Interesting guideline that most of us are probably violating.  Could you elaborate on the rationale?

By this guideline, someone with a $500K home, which in some cities/locales is quite modest, would need to aim for $2M in liquid savings before paying off the mortgage.  That seems rather high to me.
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Re: Go full in or pay off mortgage?

Post by Pointedstick » Sun Jun 14, 2015 9:00 pm

sophie wrote:
Tyler wrote: Personally, my general rule of thumb that I wish I would have come up with when I was younger is to maintain your home equity (based on the mortgage amount, not subsequent price changes) at about 20% of your net worth.  So assuming you put 20% down, don't buy a house you couldn't afford to buy in cash if you wanted to. And when the original mortgage is less than 20% of your net worth, go ahead and pay it off.  You can sorta think of it as a 5th equal leg of your personal Permanent Portfolio.
Interesting guideline that most of us are probably violating.  Could you elaborate on the rationale?

By this guideline, someone with a $500K home, which in some cities/locales is quite modest, would need to aim for $2M in liquid savings before paying off the mortgage.  That seems rather high to me.
Or maybe it highlights the insanity of playing many regional real estate markets as a member of the middle class. :)
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Re: Go full in or pay off mortgage?

Post by Tyler » Sun Jun 14, 2015 9:25 pm

sophie wrote: Interesting guideline that most of us are probably violating.  Could you elaborate on the rationale?

By this guideline, someone with a $500K home, which in some cities/locales is quite modest, would need to aim for $2M in liquid savings before paying off the mortgage.  That seems rather high to me.
Thanks for asking.  My original explanation was kinda clunky and I even messed it up a place or two.

To be clear, I don't fault anyone for paying off their mortgage at any time.  If you can afford to do that, I'm confident you're pretty good with money.  ;)  It's more about setting a max you can afford, taking a balanced approach to liquidity vs. equity, and recognizing a baseline where you can stop pretending that the mortgage is helping anything.

1) Don't take on more debt than you can afford to pay off if you need to.  That sets the max allowable home price at your net worth, and at 20% down puts your home equity at 20% of your NW.  If you want to put more down, that's great.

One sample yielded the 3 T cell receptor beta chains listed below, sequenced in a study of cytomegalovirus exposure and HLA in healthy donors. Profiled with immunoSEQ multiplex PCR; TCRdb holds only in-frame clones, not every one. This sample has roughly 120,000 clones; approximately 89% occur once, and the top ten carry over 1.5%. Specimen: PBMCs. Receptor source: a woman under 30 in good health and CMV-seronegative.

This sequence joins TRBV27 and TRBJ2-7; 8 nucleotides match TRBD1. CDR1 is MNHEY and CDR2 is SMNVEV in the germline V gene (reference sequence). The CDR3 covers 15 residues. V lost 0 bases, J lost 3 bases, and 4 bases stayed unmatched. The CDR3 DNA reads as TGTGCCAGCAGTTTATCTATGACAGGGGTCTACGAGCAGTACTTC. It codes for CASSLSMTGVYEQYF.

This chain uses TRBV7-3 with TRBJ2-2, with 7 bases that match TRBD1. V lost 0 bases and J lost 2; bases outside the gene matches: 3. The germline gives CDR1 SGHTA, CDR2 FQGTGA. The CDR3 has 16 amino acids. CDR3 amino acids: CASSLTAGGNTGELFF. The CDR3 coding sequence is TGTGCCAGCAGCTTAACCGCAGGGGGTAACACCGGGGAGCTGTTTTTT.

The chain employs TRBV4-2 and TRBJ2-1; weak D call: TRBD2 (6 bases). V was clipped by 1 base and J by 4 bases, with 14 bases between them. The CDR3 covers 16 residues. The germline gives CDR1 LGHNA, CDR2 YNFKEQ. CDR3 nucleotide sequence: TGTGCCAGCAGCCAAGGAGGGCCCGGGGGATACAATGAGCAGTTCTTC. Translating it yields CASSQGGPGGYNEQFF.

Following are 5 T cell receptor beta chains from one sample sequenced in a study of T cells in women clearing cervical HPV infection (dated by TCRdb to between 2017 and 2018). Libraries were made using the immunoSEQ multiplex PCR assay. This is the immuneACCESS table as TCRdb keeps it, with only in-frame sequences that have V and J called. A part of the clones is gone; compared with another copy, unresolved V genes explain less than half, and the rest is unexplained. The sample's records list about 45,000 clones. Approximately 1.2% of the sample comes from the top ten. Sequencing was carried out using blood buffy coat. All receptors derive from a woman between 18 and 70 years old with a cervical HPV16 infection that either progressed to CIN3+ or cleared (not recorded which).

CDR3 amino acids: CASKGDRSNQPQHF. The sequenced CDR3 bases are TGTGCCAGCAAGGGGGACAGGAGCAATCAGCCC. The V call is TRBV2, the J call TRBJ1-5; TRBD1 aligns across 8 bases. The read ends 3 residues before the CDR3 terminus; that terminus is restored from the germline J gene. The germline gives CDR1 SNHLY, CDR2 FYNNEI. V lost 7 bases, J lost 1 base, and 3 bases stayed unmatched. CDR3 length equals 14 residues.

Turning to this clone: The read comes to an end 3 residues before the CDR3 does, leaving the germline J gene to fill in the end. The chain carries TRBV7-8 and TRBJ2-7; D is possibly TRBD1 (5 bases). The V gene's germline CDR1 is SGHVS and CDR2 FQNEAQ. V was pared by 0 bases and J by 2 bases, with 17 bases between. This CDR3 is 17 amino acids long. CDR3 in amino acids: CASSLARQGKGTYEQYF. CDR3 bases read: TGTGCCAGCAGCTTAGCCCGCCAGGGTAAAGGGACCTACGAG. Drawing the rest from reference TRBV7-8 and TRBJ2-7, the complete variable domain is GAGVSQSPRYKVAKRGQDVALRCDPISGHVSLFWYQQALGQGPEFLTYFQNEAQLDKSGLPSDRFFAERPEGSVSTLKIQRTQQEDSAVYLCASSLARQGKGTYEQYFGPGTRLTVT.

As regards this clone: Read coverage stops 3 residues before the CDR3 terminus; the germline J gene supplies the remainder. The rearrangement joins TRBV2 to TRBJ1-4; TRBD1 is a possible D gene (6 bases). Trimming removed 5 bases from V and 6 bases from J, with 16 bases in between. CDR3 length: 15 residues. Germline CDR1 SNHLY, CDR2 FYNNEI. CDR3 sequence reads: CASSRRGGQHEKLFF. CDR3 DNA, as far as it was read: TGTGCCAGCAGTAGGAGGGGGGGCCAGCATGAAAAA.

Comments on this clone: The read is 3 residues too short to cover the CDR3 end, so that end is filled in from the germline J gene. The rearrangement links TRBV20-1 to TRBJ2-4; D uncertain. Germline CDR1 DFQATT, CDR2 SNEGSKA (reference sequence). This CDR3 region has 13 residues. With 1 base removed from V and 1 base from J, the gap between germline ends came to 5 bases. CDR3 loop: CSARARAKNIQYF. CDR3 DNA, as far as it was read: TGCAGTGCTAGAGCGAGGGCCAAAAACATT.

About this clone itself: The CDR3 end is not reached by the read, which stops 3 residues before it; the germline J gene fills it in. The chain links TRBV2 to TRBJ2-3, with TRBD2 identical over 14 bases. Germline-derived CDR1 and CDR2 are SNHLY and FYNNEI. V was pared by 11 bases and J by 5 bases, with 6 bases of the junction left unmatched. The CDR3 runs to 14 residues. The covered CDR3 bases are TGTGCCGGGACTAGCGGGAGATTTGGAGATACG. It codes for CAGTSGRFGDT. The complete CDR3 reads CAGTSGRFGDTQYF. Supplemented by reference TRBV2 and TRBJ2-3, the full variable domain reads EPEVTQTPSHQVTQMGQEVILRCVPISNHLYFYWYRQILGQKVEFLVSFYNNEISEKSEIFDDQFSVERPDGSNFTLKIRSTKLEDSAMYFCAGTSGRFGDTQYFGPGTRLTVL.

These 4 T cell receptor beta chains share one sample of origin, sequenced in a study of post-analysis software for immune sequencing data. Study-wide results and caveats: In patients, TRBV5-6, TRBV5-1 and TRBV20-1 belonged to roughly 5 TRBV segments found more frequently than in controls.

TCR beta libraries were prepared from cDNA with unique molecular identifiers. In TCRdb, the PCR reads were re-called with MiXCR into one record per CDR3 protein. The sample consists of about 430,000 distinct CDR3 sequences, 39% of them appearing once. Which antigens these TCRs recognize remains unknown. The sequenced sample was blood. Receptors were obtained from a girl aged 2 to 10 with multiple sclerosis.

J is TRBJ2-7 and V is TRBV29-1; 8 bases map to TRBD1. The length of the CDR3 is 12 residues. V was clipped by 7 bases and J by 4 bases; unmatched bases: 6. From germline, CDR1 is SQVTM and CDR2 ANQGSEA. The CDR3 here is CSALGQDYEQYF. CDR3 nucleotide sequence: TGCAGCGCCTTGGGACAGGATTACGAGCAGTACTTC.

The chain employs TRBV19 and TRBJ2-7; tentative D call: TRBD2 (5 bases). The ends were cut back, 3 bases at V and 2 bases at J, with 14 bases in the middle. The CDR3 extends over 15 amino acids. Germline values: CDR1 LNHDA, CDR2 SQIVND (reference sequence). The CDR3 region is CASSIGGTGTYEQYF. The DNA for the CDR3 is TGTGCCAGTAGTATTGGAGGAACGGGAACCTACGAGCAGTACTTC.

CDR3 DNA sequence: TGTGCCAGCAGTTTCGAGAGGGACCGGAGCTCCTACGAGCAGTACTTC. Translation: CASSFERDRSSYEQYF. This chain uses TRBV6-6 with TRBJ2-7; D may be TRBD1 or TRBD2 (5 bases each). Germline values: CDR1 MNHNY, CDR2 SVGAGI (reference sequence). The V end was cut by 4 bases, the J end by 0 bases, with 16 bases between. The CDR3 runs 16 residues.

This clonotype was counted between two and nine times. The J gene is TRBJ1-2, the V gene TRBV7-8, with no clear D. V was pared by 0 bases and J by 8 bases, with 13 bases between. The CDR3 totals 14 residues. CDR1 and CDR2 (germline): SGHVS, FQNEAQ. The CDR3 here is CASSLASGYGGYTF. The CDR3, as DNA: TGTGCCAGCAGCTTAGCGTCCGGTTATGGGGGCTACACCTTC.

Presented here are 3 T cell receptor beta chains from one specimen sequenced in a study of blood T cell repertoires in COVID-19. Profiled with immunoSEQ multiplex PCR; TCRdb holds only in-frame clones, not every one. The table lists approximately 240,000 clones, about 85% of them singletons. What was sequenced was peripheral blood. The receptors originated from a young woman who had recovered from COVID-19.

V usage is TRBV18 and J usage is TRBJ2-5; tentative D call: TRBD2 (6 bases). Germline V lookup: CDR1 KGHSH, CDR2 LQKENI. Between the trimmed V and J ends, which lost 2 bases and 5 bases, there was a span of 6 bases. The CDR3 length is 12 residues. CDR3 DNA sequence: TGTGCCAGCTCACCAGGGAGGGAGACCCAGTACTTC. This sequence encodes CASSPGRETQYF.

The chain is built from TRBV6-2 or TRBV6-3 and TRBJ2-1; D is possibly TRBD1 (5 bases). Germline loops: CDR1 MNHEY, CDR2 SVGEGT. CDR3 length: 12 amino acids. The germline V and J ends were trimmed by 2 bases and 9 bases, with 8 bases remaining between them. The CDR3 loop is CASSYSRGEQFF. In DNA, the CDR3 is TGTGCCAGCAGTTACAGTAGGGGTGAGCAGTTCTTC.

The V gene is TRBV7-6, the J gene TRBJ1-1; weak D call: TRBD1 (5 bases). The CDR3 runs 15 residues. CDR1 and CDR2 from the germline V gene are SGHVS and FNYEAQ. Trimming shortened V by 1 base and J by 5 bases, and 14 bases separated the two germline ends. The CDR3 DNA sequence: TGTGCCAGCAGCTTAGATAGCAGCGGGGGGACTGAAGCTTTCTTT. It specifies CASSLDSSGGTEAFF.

2) Stay flexible and don't over-commit to any one asset (including your house).  From a PP philosophy perspective I kinda like the 20% level as being "equal" to the other four assets.  Even though the house is not an investment, it is certainly has value and is a diversification tool for your financial assets.  But every person's opinion on the best percentage may differ here in the middle.

3) Know when to stop playing.  If I found out Warren Buffett just refinanced into a new 30-year mortgage to free up some cash, I'd confidently conclude he has lost touch with reality.  Even a large mortgage would be so small compared to his net worth that the deal wouldn't change his finances one iota.  The marginal financial utility of keeping a mortgage decreases as it shrinks relative to your net worth.  The cutoff point is up for debate, but IMHO the purchase price hitting the same 20% mark is a pretty good signal to consider paying off any remaining principal and embracing a debt-free life.

So that's where I got 20-20-20.  Please note that I definitely do not promote getting a more expensive house just to keep it at 20%.  The far more important thing financially is to buy the smallest and least expensive house where you will be happy!

I hear what you're saying about home prices in some urban centers, but IMHO average house price in a market is irrelevant to whether buying one is the best financial decision for you personally.  Sometimes it is wise to split from the herd. 

(Edited for brevity)
Last edited by Tyler on Mon Jun 15, 2015 1:11 am, edited 1 time in total.
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Re: Go full in or pay off mortgage?

Post by Matthew19 » Mon Jun 15, 2015 12:15 am

I have 25 years left on the mortgage, so I I gut not be getting a big deduction. I'll have to check.

Tyler, great tips. The 20% rule does feel about right.
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Re: Go full in or pay off mortgage?

Post by barrett » Mon Jun 15, 2015 6:54 am